One of the biggest scams Satan has running is the lie that reading the Bible is a chore.
The world, the flesh and the devil himself muster their collective energies to deceive us into orienting on God’s word as some mere duty, rather than receiving it as the delight it is. We’re prone to take one of the single greatest gifts available to us and treat it as a life-sucking obligation rather than a life-giving opportunity.
We live in a day in which the very voice of God himself in the Scriptures is more readily available than ever before—in printed copies, in a rich plethora of translations and study Bibles, and in countless applications on computers we carry and smartphones we can tuck into our pockets. Yet we’re so prone to ignore and neglect his voice, and treat ourselves to just about anything else in its place.
One of the most important actions we can take on any given day is to fight through the fog, against Satan’s great deception, and get our souls within earshot of God’s word. Cultivating the daily habit of enjoying “time alone with God” in the Scriptures feeds our souls and gives us our bearings for the rough and tumble of everyday life, whatever your vocation and slate of family, church and community responsibilities.
How to Grow a Habit
But what goes into developing a solid, reliable habit? What steps can we take, apart from raw willpower, to foster the instinct and enflame the desire to hear from God daily in his inspired Book? Don’t fool yourself that there’s any virtue in making Bible time as unpleasant as possible. Mere duty will not suffice for long-term motivation or biblical obedience.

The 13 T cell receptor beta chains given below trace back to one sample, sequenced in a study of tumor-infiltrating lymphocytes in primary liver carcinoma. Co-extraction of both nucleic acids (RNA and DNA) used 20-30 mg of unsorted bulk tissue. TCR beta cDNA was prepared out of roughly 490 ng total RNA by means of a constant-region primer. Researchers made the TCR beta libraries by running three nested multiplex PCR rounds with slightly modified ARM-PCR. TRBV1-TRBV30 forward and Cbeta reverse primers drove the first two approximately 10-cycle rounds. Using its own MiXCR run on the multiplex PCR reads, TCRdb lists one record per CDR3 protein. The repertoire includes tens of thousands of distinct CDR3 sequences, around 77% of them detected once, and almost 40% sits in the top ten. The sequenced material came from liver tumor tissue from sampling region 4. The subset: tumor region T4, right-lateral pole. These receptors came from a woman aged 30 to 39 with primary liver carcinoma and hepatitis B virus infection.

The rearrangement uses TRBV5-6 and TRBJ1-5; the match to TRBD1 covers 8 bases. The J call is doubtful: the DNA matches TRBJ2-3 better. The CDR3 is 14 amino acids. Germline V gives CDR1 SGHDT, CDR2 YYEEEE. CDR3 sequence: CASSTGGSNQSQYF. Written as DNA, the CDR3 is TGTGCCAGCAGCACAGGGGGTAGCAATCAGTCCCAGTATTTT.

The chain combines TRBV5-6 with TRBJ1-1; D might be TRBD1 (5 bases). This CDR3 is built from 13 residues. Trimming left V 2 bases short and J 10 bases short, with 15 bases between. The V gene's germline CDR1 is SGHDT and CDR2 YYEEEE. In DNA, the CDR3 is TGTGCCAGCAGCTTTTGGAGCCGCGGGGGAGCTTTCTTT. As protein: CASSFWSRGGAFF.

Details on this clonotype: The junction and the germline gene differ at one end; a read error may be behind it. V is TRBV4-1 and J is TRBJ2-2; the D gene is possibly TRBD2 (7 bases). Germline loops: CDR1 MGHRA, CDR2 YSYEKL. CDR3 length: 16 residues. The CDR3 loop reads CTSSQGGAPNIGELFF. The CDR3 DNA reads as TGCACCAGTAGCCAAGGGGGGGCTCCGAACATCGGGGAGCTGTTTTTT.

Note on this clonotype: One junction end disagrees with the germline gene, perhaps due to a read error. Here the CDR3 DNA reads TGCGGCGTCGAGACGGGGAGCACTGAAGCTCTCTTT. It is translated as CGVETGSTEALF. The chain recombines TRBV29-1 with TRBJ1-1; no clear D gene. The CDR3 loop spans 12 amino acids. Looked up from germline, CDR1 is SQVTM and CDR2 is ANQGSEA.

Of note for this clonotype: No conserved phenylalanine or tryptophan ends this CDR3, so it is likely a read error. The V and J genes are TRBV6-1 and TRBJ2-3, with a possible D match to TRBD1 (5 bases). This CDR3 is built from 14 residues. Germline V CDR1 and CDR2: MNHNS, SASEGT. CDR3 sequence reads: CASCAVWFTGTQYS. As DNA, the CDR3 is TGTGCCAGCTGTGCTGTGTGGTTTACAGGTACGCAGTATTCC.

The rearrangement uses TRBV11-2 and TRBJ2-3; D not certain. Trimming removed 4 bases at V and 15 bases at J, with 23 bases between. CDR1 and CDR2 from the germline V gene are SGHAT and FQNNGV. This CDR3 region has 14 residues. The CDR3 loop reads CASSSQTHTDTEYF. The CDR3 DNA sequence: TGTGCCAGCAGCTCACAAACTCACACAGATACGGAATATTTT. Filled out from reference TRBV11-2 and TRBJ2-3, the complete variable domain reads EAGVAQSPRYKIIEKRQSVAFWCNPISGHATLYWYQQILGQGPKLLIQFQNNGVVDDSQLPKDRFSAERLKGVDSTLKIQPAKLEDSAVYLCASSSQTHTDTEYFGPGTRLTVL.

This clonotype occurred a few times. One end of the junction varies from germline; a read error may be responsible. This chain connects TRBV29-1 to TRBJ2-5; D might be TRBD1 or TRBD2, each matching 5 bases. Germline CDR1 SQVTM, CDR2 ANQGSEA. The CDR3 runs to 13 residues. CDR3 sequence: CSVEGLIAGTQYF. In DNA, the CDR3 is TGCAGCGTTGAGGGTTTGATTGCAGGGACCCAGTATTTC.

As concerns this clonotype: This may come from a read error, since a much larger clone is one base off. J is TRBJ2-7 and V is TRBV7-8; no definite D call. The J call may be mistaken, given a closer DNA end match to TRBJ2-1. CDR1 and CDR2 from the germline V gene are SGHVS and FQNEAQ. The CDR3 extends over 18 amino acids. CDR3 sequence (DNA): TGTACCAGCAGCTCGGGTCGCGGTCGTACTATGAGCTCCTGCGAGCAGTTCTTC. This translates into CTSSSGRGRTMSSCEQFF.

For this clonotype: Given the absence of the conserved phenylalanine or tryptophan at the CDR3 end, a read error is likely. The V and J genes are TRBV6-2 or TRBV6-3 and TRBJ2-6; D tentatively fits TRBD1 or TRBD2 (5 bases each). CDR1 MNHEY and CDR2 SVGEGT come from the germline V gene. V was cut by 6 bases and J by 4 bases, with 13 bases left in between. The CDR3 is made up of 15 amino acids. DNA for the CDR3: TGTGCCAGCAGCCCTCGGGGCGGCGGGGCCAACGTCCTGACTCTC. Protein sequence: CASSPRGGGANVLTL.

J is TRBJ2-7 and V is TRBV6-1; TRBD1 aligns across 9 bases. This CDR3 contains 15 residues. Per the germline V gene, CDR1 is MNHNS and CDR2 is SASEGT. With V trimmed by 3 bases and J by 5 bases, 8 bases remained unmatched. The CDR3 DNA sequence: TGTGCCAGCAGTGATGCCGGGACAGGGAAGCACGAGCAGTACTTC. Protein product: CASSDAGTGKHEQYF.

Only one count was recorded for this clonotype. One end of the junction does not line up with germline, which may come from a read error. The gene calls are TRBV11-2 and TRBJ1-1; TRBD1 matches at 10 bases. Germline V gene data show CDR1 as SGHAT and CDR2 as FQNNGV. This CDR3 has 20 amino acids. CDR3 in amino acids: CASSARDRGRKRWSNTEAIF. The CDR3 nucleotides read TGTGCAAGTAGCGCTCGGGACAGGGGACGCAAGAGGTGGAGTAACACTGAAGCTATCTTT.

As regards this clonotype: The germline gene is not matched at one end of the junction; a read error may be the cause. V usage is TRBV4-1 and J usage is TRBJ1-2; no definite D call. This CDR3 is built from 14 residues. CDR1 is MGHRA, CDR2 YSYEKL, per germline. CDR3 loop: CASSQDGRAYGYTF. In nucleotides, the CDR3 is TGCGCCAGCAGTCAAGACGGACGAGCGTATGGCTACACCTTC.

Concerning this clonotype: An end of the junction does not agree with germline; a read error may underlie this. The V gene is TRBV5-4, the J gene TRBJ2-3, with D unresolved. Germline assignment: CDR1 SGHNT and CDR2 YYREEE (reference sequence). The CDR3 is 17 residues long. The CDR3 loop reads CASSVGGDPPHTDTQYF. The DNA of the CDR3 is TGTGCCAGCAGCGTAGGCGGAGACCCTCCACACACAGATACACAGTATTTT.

In seeking to set aside time to open the Bible and hear God speak, we cannot be content with just checking boxes and crossing the first item off the day’s to-do list. Rather, we can take little steps, that go a long way, to make our time in God’s word be among the most anticipated and delight-filled moments of each day.
I’ve found it revolutionary over the years to recognize and own daily “time alone with God” as an opportunity to treat myself. God’s offer to us to hear his voice is not a call to austerity, but the invitation of Isaiah 55:1, “Come, everyone who thirsts, come to the waters.”
Consider what small supplemental steps you can take to cultivate eagerness and receptiveness to God’s word—to develop the mentality that a regular season of Bible intake and prayer is a joy to anticipate, a genuine chance to treat yourself in the best of senses.